You may have several questions. The first is likely: “Wait, what?” To which I would respond, “Yeah I uhhh… I don’t really know.”
Cool, now that that’s out of the way, we can get to your next question: “Can you even, like, eat Pokémon?” Damn straight you can eat Pokémon.
There was a plot point in one of the old video games where you have to stop Team Rocket (an organized crime syndicate with super rad monogrammed jumpsuits) from illegally poaching Slowpokes (an amphibious psychic bear) for their prized tail meat. I think there was some subtext about them being an aphrodisiac, but that went over eight-year-old me’s head.
Anyways, I’ve been obsessed with the idea of eating fictional pocket monsters for the better part of two decades. But until millions of grown adults started running around with their heads buried in their iPhones trying to snatch up rats that control the weather and fire-breathing horses, there was never an appropriate time to bring up the subject.
Since Pokémon is, against all odds, a primary concern for 21 million Americans, let’s indulge in some weird hypotheticals. These are—in my professional opinion—the 15 most potentially delicious Pokémon. (Only the original 151 were considered because there are more than a thousand now and that seemed hard.)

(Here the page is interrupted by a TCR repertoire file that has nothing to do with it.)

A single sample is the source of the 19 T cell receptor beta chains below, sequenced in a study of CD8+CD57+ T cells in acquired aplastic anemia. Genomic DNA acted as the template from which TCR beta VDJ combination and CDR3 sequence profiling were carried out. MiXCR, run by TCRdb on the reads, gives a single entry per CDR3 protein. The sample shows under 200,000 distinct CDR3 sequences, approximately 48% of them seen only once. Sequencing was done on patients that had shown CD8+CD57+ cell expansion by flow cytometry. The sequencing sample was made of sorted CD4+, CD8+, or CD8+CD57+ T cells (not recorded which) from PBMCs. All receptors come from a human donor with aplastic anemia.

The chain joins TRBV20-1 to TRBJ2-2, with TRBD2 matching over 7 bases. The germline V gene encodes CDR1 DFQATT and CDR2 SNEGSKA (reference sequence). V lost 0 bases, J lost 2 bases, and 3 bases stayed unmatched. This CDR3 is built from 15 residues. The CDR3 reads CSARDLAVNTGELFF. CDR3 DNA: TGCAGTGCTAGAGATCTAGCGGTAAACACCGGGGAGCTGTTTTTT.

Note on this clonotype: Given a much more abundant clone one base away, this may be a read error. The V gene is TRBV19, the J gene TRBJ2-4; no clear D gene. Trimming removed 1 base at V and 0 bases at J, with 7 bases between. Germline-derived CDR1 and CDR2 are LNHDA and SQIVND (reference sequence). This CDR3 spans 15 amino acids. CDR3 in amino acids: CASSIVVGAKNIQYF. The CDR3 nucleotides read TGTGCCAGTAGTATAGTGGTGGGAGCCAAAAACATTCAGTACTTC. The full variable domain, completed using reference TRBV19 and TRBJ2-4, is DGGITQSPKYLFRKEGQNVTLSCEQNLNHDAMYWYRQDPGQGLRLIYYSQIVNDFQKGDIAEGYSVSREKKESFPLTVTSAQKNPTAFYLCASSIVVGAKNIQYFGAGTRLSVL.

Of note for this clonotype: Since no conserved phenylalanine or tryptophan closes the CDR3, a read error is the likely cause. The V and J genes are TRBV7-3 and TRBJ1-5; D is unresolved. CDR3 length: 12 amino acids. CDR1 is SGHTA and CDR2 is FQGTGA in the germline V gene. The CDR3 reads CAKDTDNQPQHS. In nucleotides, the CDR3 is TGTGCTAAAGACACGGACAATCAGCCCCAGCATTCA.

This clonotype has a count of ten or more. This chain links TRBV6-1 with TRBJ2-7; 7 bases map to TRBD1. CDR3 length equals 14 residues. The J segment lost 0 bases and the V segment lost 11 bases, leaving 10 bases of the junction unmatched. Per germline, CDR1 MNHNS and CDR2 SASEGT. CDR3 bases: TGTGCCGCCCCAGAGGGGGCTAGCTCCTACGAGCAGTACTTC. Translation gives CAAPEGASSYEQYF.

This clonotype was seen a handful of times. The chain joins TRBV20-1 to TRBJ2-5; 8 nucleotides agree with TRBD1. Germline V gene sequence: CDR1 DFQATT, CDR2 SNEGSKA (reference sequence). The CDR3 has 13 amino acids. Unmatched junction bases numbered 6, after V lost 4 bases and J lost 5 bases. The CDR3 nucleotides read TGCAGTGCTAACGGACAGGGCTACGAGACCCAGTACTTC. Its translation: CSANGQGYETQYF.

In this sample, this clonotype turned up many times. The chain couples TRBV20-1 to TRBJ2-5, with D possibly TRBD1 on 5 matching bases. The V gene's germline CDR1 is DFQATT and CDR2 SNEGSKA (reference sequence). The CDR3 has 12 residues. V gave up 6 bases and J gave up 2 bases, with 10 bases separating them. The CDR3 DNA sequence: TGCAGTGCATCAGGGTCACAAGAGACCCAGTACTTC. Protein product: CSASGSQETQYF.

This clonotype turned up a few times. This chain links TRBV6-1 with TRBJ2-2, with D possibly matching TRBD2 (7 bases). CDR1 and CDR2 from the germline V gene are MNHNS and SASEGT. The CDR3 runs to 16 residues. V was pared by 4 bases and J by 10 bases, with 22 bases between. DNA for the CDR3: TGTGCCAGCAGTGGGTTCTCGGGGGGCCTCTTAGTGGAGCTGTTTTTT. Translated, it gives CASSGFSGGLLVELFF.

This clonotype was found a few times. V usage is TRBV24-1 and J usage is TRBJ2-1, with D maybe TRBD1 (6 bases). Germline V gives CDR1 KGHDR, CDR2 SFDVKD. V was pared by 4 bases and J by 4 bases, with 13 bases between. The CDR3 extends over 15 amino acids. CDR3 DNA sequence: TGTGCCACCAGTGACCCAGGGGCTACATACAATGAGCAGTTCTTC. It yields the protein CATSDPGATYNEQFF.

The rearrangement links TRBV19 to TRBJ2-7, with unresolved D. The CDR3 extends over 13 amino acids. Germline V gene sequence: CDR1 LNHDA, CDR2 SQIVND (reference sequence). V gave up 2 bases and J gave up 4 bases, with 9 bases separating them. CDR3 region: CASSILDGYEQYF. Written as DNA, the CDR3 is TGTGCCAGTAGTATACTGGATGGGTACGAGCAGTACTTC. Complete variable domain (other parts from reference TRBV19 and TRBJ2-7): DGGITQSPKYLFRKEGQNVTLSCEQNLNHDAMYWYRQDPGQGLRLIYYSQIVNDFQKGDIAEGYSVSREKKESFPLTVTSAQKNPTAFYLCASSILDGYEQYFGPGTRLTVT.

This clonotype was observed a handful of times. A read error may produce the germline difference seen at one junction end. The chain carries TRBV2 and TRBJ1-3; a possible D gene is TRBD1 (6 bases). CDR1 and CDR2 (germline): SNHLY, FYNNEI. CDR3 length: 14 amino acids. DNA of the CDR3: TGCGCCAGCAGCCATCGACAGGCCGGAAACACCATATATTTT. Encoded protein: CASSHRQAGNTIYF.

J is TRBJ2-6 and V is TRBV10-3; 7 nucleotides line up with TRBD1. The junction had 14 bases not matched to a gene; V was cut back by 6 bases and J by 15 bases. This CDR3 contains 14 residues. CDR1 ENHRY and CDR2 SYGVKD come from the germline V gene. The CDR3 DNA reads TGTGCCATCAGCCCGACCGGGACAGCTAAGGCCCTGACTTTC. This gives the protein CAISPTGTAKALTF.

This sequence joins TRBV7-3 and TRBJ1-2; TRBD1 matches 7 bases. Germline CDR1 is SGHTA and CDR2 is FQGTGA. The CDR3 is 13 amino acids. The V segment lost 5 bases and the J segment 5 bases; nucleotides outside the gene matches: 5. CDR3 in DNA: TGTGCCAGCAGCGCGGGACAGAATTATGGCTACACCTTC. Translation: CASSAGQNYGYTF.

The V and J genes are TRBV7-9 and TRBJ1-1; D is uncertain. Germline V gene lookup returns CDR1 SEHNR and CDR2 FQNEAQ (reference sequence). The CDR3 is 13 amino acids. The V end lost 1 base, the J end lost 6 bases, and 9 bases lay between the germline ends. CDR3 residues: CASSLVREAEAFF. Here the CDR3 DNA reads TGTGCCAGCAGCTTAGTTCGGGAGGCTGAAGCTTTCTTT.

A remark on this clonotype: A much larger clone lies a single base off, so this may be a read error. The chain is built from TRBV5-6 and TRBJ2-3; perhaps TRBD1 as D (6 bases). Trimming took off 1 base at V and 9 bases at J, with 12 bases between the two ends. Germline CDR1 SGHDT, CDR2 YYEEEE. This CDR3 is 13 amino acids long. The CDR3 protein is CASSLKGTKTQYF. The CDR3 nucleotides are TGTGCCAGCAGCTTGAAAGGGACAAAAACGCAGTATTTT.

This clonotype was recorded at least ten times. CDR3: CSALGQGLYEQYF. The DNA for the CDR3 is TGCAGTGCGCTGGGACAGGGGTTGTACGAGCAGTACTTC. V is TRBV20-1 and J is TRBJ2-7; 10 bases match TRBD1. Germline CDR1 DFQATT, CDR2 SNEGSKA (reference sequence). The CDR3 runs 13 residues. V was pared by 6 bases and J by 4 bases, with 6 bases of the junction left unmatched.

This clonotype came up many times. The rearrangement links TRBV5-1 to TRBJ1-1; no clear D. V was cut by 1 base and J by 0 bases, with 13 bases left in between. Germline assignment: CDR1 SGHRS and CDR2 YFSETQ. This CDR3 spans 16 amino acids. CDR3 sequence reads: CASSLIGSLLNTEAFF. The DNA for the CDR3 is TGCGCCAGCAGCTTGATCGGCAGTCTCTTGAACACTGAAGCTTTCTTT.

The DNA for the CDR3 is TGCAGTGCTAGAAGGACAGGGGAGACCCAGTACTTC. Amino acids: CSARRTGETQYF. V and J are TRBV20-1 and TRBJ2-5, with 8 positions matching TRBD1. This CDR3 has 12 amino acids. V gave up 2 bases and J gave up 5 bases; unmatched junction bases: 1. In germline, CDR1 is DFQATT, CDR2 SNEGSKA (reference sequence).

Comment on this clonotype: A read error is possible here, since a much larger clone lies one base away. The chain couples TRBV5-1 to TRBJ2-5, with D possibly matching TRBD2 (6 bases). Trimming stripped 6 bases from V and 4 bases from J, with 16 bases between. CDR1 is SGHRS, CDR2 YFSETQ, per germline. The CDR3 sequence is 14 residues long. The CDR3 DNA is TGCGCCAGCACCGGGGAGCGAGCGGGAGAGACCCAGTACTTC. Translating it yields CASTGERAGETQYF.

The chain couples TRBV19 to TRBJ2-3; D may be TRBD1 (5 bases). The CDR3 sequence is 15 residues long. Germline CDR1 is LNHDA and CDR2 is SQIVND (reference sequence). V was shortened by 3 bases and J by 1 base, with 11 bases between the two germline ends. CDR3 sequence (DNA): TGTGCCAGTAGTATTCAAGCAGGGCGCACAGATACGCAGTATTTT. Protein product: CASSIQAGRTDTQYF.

By my best estimation, Bellsprout is just a large, sentient squash blossom. Stuff one of those plant-monsters with ricotta and goat cheese, dip it in tempura batter, fry it to a crisp, slap some salsa verde on it, and that’s a $14 small plate from Mozza right there.
This may sound barbaric (PETA already has strong feelings about Pokémon) but you could totally cook Pidgeys like the French ortolan, where you drown a small songbird in armagnac before roasting it whole and eating the bones. Sure, the practice is so cruel that it’s been illegal for two decades and a priest once mandated that you eat it with a cloth covering your head to hide your shame from God—but this is about deliciousness, not ethics.